LGBT History Month is an important opportunity to mark LGBT history, celebrate equality and show solidarity with LGBT people in the UK and around the world who still face violence, harassment and discrimination at work and their everyday lives because of their sexual orientation or gender identity.
This is a particularly important year for the UK. As on 13 January 2020 same-sex marriage finally became legal in Northern Ireland. Nothing is won without struggle and this success is the result of years of campaigning by LGBT marriage equality groups and supporters. The first marriage ceremonies are due to take place this month on the 14 February.
Usdaw are taking a chance this year to focus on the shocking rise in LGBT hate crime and the crucial role unions play in challenging hate speech and standing up for those at the sharp end.
· Between 2014-15 and 2018-19 the number of recorded hate crimes based on sexual orientation across England and Wales went up from 5,591 to 14,491 - a rise of 160%.
· Hate crimes against transgender people have nearly quadrupled in the last five years, to 2,333 reports last year.
· Stonewall figures show 81% of people who experienced LGBTQ+ hate crime did not report it to the police.
There is clear evidence of a rise in people becoming more hostile to those they see as different. And Usdaw LGBT members, particularly those working in customer facing roles in stores or as delivery drivers, can be particularly vulnerable.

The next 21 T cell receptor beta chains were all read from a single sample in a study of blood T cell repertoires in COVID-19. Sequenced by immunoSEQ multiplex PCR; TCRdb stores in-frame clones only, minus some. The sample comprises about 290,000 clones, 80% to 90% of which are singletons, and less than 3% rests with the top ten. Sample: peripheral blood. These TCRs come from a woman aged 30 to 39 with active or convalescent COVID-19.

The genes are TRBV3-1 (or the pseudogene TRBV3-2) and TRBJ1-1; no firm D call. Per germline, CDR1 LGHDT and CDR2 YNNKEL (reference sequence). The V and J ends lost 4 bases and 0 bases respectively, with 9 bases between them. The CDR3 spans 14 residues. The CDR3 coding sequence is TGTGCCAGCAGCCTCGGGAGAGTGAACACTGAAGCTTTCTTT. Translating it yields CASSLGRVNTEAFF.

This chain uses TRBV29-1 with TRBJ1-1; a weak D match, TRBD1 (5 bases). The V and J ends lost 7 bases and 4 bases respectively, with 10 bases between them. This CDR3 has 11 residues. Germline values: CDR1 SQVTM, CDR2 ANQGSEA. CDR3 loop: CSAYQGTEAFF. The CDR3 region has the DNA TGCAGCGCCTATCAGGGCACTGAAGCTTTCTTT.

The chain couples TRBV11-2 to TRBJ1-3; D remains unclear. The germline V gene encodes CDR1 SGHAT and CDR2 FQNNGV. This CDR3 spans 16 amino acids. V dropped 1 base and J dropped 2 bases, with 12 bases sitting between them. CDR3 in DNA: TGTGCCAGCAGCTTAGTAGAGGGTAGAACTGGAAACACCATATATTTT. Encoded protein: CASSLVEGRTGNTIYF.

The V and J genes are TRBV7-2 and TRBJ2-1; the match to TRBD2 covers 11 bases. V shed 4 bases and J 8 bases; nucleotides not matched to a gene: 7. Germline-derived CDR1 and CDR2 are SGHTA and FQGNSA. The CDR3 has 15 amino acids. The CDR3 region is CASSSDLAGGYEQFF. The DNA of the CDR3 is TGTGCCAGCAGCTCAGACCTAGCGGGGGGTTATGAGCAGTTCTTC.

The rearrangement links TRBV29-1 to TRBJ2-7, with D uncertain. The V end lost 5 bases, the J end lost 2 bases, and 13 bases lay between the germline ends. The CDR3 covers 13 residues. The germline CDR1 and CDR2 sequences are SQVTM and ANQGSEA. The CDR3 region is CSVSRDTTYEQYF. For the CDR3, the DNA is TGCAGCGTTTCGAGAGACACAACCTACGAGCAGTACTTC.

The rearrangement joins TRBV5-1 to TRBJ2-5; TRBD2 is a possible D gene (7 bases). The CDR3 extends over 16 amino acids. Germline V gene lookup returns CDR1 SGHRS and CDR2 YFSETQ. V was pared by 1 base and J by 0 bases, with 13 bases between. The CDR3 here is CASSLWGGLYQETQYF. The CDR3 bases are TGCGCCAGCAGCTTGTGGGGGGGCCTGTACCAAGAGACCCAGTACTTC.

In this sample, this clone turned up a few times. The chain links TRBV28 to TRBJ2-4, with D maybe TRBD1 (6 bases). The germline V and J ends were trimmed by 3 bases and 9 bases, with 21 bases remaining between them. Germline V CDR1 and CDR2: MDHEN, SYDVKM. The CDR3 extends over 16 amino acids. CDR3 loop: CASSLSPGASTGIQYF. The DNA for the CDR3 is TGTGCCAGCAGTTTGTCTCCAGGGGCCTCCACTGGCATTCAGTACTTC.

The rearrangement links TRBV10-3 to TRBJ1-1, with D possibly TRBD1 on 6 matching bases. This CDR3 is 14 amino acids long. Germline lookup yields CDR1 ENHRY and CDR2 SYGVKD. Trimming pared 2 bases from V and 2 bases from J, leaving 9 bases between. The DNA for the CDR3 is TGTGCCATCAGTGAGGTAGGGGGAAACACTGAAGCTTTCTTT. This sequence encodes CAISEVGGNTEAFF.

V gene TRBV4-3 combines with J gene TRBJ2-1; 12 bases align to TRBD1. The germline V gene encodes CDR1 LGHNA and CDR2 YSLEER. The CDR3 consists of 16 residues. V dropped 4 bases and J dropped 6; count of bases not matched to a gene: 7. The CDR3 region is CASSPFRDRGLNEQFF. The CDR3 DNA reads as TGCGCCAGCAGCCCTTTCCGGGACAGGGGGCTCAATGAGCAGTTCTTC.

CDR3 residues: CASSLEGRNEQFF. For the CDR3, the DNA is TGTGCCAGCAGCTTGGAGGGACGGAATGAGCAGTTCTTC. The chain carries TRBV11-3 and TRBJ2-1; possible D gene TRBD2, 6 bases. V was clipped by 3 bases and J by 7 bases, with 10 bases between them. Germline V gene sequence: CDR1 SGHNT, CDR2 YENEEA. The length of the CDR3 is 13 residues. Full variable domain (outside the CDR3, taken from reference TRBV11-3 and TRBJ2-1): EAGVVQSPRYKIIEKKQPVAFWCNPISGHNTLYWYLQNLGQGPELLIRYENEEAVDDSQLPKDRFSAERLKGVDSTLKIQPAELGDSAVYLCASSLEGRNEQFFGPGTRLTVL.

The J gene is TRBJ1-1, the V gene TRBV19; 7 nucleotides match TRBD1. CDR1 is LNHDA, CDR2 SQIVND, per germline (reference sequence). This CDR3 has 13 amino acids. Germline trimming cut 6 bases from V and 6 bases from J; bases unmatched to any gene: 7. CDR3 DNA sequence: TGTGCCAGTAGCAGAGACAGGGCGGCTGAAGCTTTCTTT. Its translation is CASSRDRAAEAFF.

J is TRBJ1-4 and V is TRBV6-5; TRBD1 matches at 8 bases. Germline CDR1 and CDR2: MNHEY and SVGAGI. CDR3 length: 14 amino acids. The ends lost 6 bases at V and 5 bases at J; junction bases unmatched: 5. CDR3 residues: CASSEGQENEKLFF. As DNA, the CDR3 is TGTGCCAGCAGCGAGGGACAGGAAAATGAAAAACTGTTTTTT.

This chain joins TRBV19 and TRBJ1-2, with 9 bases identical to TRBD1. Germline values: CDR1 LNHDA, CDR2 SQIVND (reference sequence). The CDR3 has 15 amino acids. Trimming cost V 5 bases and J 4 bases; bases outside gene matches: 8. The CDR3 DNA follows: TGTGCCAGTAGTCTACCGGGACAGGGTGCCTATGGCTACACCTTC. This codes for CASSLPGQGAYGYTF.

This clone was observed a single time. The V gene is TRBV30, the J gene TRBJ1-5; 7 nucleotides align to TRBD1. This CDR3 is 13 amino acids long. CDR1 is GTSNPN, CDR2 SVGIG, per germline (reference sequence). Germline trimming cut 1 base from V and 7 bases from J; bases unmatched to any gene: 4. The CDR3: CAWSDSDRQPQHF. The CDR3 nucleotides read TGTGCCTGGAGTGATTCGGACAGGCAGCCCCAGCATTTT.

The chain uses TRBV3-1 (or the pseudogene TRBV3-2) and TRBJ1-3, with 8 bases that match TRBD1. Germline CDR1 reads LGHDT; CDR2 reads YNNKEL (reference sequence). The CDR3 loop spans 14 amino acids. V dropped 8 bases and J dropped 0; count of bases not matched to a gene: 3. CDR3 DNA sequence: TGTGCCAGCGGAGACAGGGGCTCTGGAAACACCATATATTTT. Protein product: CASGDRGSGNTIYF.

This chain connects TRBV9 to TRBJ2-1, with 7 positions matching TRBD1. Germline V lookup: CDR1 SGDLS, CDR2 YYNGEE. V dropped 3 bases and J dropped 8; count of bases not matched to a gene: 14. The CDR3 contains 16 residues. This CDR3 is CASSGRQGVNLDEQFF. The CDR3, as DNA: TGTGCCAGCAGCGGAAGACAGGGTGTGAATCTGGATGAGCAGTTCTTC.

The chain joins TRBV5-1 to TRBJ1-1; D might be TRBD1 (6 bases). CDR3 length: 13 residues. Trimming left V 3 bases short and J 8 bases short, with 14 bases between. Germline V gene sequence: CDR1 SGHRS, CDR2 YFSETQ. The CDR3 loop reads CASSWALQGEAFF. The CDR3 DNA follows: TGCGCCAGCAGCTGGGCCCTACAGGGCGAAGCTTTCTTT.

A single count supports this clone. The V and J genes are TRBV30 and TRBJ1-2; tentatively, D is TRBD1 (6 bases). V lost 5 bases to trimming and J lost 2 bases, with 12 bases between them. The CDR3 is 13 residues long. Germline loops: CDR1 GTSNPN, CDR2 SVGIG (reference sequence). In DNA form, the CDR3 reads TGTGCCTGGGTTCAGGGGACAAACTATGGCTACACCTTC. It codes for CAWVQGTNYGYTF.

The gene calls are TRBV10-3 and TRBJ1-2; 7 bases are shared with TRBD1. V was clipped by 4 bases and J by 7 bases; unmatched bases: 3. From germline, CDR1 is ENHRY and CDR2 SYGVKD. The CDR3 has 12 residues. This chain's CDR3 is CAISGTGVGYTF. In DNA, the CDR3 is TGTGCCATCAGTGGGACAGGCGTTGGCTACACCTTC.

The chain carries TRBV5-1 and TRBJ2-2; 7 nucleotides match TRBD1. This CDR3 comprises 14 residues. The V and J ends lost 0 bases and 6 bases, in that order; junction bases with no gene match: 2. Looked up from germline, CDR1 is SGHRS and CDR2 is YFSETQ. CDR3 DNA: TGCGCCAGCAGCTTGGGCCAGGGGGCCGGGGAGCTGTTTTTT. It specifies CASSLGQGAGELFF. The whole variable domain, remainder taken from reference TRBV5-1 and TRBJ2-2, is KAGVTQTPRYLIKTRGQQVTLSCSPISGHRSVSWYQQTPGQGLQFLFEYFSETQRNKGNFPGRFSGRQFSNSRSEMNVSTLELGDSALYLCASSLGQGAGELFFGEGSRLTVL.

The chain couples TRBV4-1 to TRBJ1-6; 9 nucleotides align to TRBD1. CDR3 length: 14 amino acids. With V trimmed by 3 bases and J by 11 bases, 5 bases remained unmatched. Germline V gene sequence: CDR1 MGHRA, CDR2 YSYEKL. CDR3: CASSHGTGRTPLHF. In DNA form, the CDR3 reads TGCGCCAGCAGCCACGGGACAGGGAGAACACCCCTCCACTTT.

As Union reps and members we can help to make sure our workplaces are free from hate. So ourselves, our colleagues and friends can go about our daily life without fear of abuse or attack.
That’s why last year we launched our Together Against Hate Campaign
to raise awareness of what a hate crime is and how to report it. Recognising abuse and reporting it isn’t always easy, so it’s important that members know the Union is there to support them if something happens.
Anyone worried about LGBT issues at work is encouraged to join the Union
. Usdaw has a strong track record supporting and representing LGBT members who have experienced discrimination and harassment at work.
We produce a wide range of union materials aimed at raising awareness of LGBT rights at work and tackling prejudice.
Most importantly, there is a dedicated network of Usdaw reps and activists in workplaces across the country who stand up to support LGBT members every day.